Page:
The Rise of User Privacy

The era of user privacy is here. Over 72% of people feel that ‘almost everything’ they do online is now being tracked. Considering the numerous data-leak scandals (Cambridge Analytica anyone?), hacking of data-driven products (like Microsoft’s accidentally racist chatbot) and an already steady clampdown on using digital fingerprinting –  it’s clear users are apprehensive around what data is being collected on them, how it’s being processed and what the benefit to them of that usage is. 

These pressures have in turn led to both large scale legislative changes in the public sector (through GDPR (Europe), CCPA (California), LGPD (Brazil)) and more recently in the private sector through Apple’s release of iOS 14 (via SKA-Adnetwork), Google’s Privacy Sandbox or Firefox’s Enhanced Tracking Protection rollout.

Matt Russell, Senior Programmatic manager at VERB, discusses what the future of privacy means for luxury brands and how you should prepare to find the right target audiences in the new post cookie world. 

What’s the context?

Whichever part of the digital ecosystem we’re referring to, the key message rings true; end-user data collection has been overly intrusive. As a result, users do not understand how their data is being collected, used and segmented to enhance marketing efforts. 

This has largely involved tracking users, based on their browsing habits, across multiple domains/apps, and packaging them up as an audience, to sell to marketers.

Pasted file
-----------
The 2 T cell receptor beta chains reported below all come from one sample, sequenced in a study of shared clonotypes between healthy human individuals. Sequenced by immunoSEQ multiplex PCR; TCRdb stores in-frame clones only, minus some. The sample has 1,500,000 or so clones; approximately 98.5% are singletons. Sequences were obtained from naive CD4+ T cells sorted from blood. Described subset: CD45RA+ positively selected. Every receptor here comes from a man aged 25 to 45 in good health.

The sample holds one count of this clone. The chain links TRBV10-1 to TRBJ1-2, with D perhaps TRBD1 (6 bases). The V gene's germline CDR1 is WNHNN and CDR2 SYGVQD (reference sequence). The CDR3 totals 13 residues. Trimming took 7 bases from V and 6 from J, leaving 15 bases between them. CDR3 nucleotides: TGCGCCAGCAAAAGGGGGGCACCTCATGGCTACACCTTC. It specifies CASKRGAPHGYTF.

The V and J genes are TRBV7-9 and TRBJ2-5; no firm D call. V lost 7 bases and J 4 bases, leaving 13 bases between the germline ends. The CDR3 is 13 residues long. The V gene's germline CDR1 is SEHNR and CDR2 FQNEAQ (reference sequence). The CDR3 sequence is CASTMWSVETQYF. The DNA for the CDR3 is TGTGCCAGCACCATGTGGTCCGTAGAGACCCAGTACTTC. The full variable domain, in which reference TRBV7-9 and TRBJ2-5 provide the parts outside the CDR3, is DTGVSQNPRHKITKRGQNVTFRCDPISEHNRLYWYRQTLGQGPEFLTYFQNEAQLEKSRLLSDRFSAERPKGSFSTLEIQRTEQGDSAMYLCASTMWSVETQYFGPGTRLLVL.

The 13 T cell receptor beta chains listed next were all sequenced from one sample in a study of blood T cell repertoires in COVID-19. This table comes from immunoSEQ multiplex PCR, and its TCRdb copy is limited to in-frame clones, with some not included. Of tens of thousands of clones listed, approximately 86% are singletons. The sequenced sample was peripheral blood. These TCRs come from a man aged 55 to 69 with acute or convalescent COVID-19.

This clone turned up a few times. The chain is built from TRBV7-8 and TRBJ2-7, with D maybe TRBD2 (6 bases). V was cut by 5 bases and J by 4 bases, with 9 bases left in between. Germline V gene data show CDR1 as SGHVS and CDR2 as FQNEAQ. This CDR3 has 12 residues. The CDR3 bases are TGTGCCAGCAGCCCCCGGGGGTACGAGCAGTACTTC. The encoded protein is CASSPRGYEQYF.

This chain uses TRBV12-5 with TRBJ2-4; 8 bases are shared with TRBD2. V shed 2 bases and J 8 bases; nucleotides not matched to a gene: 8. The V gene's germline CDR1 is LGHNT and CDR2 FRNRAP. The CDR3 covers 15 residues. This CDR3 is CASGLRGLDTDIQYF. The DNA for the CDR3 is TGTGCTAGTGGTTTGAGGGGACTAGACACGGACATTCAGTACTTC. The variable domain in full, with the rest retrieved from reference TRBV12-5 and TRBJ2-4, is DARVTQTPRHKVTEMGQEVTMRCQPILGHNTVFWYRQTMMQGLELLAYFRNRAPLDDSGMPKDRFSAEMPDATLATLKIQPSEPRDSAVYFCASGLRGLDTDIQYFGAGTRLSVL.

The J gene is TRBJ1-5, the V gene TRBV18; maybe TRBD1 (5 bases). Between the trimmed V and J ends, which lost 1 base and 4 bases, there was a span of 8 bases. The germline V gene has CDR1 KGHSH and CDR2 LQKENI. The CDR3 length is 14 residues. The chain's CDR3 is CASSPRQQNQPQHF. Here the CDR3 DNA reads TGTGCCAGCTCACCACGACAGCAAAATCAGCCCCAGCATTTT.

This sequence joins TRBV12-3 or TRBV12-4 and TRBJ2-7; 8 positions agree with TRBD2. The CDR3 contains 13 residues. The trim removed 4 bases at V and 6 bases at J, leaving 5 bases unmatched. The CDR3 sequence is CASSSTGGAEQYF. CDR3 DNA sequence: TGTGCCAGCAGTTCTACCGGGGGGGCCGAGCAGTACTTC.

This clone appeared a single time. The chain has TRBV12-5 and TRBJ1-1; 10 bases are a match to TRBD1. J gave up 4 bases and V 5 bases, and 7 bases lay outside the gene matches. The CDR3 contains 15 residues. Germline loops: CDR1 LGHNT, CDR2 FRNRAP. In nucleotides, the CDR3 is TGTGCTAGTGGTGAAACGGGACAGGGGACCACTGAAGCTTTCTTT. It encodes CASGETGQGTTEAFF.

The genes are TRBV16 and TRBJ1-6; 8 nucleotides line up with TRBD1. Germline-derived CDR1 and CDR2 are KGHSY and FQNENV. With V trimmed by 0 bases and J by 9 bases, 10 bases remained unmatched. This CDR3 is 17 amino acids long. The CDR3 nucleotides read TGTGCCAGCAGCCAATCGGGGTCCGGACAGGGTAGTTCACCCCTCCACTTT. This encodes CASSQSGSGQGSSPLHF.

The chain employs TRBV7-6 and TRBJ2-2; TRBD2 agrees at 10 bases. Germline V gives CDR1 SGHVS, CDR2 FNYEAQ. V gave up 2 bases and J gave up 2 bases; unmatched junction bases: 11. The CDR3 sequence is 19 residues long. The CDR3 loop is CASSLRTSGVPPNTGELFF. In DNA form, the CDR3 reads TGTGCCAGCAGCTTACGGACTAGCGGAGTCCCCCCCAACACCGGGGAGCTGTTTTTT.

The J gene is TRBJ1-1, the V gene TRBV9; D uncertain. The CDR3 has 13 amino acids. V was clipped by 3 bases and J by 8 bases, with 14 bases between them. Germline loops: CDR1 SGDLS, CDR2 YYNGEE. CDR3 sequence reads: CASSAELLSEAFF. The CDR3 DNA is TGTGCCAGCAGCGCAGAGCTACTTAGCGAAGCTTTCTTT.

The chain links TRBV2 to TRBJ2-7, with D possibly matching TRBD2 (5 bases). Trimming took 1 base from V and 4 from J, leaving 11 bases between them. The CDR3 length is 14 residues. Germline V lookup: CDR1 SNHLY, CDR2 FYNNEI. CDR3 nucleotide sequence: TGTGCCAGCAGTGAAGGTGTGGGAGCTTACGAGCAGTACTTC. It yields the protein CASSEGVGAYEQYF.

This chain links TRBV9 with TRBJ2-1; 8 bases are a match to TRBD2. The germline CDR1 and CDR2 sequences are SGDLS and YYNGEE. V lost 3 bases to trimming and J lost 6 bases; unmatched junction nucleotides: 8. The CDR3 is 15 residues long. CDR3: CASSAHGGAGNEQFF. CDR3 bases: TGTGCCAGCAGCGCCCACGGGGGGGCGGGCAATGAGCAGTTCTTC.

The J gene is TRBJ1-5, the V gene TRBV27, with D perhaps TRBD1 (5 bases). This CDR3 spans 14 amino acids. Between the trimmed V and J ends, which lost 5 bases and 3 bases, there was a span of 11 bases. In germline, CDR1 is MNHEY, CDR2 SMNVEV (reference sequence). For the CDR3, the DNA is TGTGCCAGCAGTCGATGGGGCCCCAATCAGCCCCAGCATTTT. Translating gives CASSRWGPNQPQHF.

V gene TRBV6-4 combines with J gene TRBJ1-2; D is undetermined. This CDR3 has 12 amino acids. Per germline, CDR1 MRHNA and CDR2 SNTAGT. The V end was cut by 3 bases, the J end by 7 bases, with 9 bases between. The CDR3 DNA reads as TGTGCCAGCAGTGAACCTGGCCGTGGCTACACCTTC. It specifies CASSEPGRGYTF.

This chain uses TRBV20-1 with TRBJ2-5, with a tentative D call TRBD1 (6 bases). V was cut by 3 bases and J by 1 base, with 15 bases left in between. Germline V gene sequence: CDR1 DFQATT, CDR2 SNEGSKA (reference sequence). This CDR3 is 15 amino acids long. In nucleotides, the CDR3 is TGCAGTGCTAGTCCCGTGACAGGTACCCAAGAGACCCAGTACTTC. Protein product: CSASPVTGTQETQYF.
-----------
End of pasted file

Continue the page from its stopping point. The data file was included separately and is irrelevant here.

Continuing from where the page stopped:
Some steps have been taken to improve the users access to their data (through GDPR etc.), meaning data can be stored, owned & deleted for each individual; but targeting has still been dependent on identifiers of that user taken from their browsing habits. 

A key component behind GDPR (according to the ICO) was to ensure businesses could “identify the minimum amount of personal data you need to fulfil your purpose”. With Google, Facebook and Apple all with unrivalled volumes of data on the population, this move further reinforces using their existing data sets, ensuring marketers rely less on packaged up audience profiles, and more on automation within the wall gardens created by the tech giants.

What does that mean in practice? 

The expectancy is that as users are reminded on an app-by-app basis about data being tracked, and as cookies (not collected on a first-party basis) are increasingly phased out, the safe bet is that ‘addressable audiences’ (i.e. users with an available user ID/IDFA for targeted ads), may decrease in size.

In its place, we will see an increased reliance on automation – and the algorithms across the key ad platforms (Paid Search, Social & Programmatic); finding the users based on the predictive algorithms. This will also continue the growth in the need for advertisers to invest in first party data enrichment products like Customer Data Platforms (CDPs) – to better activate that first party data further. This will be the premise of retargeting activity, alongside using lookalike audiences to create digitally similar profiles. 

We will also see the resurgence of contextual targeting as a means of finding new users, targeting users not by a history of their browsing habits, and more on the content they are reading, in that moment. 

Get in touch with an expert at VERB to talk more about data and analytics. We are here to help and want to hear from you. Following on from this post, next week we’ll be discussing how brands should prepare for this change as an advertiser.

Watch this space!